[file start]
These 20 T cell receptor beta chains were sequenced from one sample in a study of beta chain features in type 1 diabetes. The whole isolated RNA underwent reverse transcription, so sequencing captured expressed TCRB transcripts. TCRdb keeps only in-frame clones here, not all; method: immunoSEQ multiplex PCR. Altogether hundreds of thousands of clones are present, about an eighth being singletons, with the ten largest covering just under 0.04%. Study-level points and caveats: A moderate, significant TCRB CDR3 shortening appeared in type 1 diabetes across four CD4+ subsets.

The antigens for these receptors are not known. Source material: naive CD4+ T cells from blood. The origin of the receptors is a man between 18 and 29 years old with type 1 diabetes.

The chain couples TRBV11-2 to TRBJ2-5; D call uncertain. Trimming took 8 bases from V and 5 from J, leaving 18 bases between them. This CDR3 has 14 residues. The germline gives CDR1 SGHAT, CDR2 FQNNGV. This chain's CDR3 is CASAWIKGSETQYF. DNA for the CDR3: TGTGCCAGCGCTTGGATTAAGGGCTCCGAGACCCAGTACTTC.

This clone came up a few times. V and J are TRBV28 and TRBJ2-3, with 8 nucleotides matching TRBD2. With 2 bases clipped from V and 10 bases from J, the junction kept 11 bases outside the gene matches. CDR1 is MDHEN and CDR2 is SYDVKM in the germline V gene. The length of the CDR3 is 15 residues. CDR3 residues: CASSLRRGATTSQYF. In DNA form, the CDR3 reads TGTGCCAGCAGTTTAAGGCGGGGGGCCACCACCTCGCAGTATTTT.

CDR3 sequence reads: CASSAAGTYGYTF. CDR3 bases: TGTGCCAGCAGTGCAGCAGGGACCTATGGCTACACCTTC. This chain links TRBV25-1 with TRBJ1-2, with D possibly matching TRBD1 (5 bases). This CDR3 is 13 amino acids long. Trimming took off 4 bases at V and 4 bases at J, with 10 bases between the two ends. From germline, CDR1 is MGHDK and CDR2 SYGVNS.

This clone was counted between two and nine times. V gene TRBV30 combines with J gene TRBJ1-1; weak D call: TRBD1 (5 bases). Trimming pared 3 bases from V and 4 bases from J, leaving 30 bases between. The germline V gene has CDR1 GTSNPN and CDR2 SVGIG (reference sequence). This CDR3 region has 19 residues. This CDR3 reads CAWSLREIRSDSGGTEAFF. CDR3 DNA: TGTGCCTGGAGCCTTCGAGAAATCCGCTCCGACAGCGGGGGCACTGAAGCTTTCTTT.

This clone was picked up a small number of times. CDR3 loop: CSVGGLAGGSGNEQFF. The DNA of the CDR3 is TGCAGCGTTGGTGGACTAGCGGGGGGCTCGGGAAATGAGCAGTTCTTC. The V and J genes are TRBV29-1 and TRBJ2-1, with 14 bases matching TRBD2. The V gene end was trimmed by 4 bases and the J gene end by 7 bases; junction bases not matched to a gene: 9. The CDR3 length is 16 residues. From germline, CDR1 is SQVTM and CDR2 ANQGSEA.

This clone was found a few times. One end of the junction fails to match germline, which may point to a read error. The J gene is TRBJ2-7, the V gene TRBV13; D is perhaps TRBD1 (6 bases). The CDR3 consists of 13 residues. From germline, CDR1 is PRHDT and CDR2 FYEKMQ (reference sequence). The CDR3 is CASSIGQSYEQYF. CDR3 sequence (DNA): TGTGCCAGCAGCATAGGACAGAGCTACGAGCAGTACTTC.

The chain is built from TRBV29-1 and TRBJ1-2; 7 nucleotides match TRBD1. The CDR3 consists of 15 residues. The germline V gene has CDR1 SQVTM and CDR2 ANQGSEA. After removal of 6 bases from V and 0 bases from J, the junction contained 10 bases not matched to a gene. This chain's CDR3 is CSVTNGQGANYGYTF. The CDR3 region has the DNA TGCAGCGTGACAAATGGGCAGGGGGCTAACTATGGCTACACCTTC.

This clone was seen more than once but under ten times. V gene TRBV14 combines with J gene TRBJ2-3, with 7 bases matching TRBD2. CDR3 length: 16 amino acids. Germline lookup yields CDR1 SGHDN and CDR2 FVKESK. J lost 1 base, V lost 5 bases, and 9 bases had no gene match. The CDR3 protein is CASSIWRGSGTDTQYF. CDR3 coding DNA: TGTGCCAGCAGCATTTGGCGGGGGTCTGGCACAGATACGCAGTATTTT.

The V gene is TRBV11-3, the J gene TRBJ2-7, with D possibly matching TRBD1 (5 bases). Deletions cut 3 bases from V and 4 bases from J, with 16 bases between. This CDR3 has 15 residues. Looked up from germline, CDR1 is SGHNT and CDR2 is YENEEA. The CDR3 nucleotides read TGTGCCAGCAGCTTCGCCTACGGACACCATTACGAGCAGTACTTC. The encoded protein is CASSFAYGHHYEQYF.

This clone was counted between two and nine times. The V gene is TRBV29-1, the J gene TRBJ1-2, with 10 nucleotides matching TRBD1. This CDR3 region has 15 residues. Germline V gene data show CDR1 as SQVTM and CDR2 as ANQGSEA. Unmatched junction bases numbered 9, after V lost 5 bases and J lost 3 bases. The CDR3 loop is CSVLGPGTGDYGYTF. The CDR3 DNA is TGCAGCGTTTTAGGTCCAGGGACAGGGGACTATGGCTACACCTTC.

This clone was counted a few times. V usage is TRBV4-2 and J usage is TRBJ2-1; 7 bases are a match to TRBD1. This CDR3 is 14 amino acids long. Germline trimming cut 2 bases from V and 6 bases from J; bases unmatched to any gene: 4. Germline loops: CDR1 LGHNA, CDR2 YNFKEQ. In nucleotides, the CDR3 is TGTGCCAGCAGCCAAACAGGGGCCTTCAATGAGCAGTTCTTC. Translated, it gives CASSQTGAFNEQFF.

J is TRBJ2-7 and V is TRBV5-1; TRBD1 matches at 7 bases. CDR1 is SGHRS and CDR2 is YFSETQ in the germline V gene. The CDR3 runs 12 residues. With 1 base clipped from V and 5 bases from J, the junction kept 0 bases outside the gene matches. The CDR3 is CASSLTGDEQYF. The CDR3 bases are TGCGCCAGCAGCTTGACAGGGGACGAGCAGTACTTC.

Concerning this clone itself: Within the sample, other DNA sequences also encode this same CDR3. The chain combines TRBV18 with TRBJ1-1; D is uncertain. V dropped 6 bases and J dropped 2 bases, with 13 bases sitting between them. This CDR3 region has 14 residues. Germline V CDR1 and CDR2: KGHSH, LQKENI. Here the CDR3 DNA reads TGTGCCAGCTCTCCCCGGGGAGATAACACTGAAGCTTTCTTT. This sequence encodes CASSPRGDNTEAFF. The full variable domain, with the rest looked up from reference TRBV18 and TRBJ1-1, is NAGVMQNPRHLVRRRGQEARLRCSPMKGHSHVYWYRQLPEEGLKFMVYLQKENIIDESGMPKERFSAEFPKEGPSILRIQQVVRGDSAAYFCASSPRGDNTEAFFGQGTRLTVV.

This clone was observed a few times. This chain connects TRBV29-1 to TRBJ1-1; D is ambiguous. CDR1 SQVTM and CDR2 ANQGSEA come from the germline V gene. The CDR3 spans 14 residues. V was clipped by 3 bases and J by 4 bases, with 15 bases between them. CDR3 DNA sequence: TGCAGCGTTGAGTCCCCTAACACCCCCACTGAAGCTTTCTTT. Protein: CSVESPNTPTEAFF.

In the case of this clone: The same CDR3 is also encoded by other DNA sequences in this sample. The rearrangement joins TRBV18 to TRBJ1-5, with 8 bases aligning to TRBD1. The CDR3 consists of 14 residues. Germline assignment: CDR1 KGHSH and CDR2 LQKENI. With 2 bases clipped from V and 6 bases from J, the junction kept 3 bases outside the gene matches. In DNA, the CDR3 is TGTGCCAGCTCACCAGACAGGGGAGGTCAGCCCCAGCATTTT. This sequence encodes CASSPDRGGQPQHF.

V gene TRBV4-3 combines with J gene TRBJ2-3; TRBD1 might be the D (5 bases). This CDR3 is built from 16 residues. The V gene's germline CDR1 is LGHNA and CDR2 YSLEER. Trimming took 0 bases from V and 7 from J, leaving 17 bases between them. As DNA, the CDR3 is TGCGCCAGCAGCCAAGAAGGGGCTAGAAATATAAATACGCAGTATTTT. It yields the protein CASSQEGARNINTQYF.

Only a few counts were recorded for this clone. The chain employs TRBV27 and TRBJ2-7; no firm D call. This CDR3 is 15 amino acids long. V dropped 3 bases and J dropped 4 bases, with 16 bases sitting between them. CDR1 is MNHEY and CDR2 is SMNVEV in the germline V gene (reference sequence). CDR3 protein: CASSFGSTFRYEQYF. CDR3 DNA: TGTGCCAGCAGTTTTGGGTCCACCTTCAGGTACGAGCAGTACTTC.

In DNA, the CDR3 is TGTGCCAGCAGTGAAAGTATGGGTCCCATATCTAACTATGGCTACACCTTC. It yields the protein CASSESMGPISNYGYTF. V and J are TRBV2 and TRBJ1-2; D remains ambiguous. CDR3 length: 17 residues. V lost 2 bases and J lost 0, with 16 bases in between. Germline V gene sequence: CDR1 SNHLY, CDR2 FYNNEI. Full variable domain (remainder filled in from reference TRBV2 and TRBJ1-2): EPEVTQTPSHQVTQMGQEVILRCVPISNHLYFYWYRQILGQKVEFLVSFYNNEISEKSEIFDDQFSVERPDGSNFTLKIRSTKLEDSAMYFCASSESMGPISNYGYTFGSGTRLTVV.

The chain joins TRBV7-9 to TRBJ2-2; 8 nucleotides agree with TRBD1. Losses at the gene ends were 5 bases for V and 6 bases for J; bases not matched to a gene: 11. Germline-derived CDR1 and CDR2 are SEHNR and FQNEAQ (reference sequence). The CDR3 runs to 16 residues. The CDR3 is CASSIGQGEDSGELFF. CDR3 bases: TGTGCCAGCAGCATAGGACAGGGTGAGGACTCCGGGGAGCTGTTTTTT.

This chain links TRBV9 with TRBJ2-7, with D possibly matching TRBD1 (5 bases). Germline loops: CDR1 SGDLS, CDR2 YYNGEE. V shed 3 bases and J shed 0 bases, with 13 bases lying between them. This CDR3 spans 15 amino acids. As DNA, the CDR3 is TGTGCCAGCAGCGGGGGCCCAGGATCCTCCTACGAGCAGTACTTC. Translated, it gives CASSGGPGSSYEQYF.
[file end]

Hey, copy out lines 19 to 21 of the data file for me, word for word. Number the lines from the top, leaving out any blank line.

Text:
Only a few counts were recorded for this clone. The chain employs TRBV27 and TRBJ2-7; no firm D call. This CDR3 is 15 amino acids long. V dropped 3 bases and J dropped 4 bases, with 16 bases sitting between them. CDR1 is MNHEY and CDR2 is SMNVEV in the germline V gene (reference sequence). CDR3 protein: CASSFGSTFRYEQYF. CDR3 DNA: TGTGCCAGCAGTTTTGGGTCCACCTTCAGGTACGAGCAGTACTTC.

In DNA, the CDR3 is TGTGCCAGCAGTGAAAGTATGGGTCCCATATCTAACTATGGCTACACCTTC. It yields the protein CASSESMGPISNYGYTF. V and J are TRBV2 and TRBJ1-2; D remains ambiguous. CDR3 length: 17 residues. V lost 2 bases and J lost 0, with 16 bases in between. Germline V gene sequence: CDR1 SNHLY, CDR2 FYNNEI. Full variable domain (remainder filled in from reference TRBV2 and TRBJ1-2): EPEVTQTPSHQVTQMGQEVILRCVPISNHLYFYWYRQILGQKVEFLVSFYNNEISEKSEIFDDQFSVERPDGSNFTLKIRSTKLEDSAMYFCASSESMGPISNYGYTFGSGTRLTVV.

The chain joins TRBV7-9 to TRBJ2-2; 8 nucleotides agree with TRBD1. Losses at the gene ends were 5 bases for V and 6 bases for J; bases not matched to a gene: 11. Germline-derived CDR1 and CDR2 are SEHNR and FQNEAQ (reference sequence). The CDR3 runs to 16 residues. The CDR3 is CASSIGQGEDSGELFF. CDR3 bases: TGTGCCAGCAGCATAGGACAGGGTGAGGACTCCGGGGAGCTGTTTTTT.